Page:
Culture Reviews have increasingly become one of the key tools in the workplace toolbox for exploring ‘noise’ within an organisation or team.
Whether in response to a series of informal concerns, anonymous whistleblowers, conflicts and tensions, or other symptoms such as low morale or high turnover within a team, a well-conducted Culture Review can provide evidence-based insights into what is working and not working, and where potential behavioural (and legal) risks are lurking within a workplace.
On 12 December 2023, the positive duty on organisations to take ‘reasonable and proportionate measures’ to eliminate sexual harassment will become enforceable. Here are three key ways that Culture Reviews can help discharge the positive duty as highlighted by the recently published AHRC Guidelines:
1. To foster the right culture, you need to understand the culture
The Guidelines outline seven Standards that the AHRC expects organisations and businesses to meet to satisfy the positive duty.
Standard 2 – Culture – requires organisations and businesses to foster a culture that is safe, respectful and inclusive and that values diversity and gender equality. The aim is a culture that empowers workers to report conduct that falls short of expectations and that holds people accountable for their actions.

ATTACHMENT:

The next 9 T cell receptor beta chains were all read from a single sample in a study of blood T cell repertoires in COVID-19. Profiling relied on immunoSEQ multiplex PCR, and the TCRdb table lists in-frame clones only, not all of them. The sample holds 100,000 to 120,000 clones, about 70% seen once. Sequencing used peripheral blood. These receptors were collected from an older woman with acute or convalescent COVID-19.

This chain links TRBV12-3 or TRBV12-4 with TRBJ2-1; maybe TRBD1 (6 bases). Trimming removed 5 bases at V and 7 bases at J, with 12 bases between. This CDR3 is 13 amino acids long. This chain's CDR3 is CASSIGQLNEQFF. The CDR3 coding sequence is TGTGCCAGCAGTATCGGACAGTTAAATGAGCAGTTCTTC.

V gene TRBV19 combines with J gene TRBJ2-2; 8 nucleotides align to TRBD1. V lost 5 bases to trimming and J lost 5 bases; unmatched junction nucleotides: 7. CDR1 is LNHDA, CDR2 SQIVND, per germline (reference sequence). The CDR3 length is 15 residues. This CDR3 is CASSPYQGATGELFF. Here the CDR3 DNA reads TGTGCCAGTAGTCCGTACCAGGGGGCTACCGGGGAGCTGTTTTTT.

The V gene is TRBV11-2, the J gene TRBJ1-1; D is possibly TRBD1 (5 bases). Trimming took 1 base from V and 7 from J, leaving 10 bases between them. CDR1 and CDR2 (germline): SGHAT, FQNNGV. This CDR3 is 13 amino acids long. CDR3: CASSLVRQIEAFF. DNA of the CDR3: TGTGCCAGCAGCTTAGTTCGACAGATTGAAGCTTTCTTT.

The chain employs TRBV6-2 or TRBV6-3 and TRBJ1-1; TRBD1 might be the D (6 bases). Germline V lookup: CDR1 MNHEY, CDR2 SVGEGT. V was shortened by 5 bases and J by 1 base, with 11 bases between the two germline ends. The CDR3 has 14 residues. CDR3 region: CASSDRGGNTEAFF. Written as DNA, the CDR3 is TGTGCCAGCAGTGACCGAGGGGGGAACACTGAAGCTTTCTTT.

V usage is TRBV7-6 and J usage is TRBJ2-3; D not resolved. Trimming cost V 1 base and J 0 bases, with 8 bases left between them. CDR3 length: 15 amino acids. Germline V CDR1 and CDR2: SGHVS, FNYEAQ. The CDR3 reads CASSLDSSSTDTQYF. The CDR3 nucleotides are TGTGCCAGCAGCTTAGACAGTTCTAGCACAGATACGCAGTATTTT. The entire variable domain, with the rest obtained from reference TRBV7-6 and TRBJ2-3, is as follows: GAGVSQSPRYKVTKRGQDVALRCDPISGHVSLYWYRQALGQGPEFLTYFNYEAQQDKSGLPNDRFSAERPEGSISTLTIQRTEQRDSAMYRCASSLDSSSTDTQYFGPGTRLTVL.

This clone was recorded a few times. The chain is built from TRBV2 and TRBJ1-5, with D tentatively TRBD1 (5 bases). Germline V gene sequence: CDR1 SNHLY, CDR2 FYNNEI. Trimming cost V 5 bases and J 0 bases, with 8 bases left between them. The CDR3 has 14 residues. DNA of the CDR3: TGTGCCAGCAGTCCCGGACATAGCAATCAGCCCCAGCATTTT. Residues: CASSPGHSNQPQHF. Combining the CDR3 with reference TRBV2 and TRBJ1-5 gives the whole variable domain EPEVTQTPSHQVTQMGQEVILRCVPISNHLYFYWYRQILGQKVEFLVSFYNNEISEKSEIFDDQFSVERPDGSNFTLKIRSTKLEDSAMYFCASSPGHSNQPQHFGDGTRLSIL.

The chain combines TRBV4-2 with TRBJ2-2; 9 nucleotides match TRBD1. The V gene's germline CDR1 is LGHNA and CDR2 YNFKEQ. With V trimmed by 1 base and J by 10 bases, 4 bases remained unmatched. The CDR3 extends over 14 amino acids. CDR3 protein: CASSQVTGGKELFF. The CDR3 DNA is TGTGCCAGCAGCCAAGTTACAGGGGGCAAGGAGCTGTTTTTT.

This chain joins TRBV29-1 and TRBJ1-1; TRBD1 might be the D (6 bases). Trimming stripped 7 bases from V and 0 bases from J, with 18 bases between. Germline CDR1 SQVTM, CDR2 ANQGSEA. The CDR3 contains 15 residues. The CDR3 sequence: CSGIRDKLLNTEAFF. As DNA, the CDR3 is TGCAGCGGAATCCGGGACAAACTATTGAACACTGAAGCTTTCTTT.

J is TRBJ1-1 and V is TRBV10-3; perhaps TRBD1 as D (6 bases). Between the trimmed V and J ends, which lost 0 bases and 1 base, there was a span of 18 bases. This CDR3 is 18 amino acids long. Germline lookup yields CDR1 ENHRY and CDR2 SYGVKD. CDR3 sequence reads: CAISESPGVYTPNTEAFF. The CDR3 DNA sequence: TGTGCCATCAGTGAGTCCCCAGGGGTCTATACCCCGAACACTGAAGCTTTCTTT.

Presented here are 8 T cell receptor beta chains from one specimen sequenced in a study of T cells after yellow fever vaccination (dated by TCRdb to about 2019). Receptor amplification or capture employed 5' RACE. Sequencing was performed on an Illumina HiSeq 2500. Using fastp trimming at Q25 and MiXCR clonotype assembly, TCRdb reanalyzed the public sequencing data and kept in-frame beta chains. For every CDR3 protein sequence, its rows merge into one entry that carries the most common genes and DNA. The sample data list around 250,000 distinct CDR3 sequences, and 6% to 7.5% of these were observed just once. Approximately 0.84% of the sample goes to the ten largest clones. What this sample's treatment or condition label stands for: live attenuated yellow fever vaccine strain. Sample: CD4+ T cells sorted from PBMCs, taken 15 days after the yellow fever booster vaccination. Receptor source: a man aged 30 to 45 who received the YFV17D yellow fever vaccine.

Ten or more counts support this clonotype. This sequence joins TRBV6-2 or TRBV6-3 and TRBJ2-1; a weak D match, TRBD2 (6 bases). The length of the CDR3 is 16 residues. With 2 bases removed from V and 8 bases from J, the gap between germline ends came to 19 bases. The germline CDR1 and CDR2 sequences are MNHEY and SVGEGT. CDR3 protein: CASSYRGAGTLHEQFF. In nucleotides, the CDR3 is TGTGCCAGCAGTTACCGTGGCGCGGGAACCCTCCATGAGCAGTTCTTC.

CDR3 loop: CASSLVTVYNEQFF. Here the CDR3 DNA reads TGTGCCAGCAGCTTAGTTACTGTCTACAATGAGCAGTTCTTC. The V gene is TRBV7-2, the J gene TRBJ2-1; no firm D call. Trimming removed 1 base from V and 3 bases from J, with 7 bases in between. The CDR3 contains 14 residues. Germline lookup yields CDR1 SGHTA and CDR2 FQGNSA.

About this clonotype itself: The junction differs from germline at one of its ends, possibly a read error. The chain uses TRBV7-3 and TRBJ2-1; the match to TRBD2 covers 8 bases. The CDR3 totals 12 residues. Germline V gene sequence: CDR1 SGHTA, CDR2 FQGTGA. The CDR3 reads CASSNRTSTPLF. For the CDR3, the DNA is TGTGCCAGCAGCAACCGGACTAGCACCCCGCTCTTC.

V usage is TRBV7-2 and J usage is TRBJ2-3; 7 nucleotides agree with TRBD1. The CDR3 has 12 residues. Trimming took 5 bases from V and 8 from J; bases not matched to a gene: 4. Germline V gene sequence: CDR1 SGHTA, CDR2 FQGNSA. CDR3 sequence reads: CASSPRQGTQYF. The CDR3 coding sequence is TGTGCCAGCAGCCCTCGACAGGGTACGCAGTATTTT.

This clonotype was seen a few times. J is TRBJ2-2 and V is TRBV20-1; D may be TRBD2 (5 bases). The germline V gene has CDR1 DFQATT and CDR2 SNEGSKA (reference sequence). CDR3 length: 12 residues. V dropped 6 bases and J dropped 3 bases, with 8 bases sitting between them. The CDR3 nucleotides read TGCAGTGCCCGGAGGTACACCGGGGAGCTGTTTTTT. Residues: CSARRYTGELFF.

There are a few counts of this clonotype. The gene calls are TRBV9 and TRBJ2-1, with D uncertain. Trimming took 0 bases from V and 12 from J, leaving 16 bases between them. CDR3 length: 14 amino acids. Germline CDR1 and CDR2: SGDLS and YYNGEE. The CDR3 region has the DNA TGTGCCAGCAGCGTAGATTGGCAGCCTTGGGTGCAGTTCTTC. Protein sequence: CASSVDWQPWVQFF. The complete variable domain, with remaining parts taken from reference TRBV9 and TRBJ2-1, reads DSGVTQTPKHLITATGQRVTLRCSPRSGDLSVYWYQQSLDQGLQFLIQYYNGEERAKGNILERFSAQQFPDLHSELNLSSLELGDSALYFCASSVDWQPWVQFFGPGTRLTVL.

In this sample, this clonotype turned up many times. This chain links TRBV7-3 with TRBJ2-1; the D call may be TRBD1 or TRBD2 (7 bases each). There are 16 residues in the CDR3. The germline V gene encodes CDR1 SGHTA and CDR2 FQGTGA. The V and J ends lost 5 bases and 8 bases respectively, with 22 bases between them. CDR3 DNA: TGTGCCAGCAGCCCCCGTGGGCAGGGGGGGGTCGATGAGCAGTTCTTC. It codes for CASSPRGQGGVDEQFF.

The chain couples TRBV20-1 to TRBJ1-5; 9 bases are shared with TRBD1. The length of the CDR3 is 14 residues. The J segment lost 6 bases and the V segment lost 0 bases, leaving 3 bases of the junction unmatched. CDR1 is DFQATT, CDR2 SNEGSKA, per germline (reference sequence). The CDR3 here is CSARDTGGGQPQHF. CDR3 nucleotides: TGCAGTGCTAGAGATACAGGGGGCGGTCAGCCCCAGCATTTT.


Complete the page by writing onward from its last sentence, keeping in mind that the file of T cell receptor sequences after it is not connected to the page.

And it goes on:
To foster a positive culture to meet these ends, it may be necessary to understand where the existing culture is falling short. A Culture Review can uncover cultures of inappropriate behaviour or poor practices – for example, by identifying where a blind eye is being turned to bad behaviour.
2. Risk management
Standard 4 – Risk management – acknowledges that conduct in breach of the Sex Discrimination Act 1984 (Cth), which the positive duty is designed to prevent, is an equality risk and a health and safety risk. The standard requires organisations and businesses to take a risk-based approach to prevention and response.
A Culture Review is an important proactive step available to employers when there is ‘noise’ about potential unlawful conduct, but before a formal complaint is raised. Culture Reviews can identify problems in the early stages when steps such as education and training might prevent harmful and risky behaviours from occurring and manifesting into complaints.
3. Why didn’t anyone say anything?
Standard 6 – Reporting and response – asks organisations and businesses to ensure that appropriate options are available to staff for reporting and responding to relevant unlawful conduct, and that these are regularly communicated to staff.
One area commonly explored in Culture Reviews is the level of knowledge and understanding workers have about avenues to raise and resolve concerns about inappropriate behaviour. In our experience, great insights can be gained about the reasons why workers may not be coming forward to report bad behaviour. By understanding the behaviours that form the existing culture, appropriate steps can be devised to inform how to foster the culture required to meet the positive duty.
The positive duty focuses on preventative measures. A Culture Review – conducted in a person-centred and trauma-informed way by skilled practitioners – can serve as an important tool in an organisation’s toolbox to catch potential risks before they develop and to meet the cultural obligations imposed by the positive duty.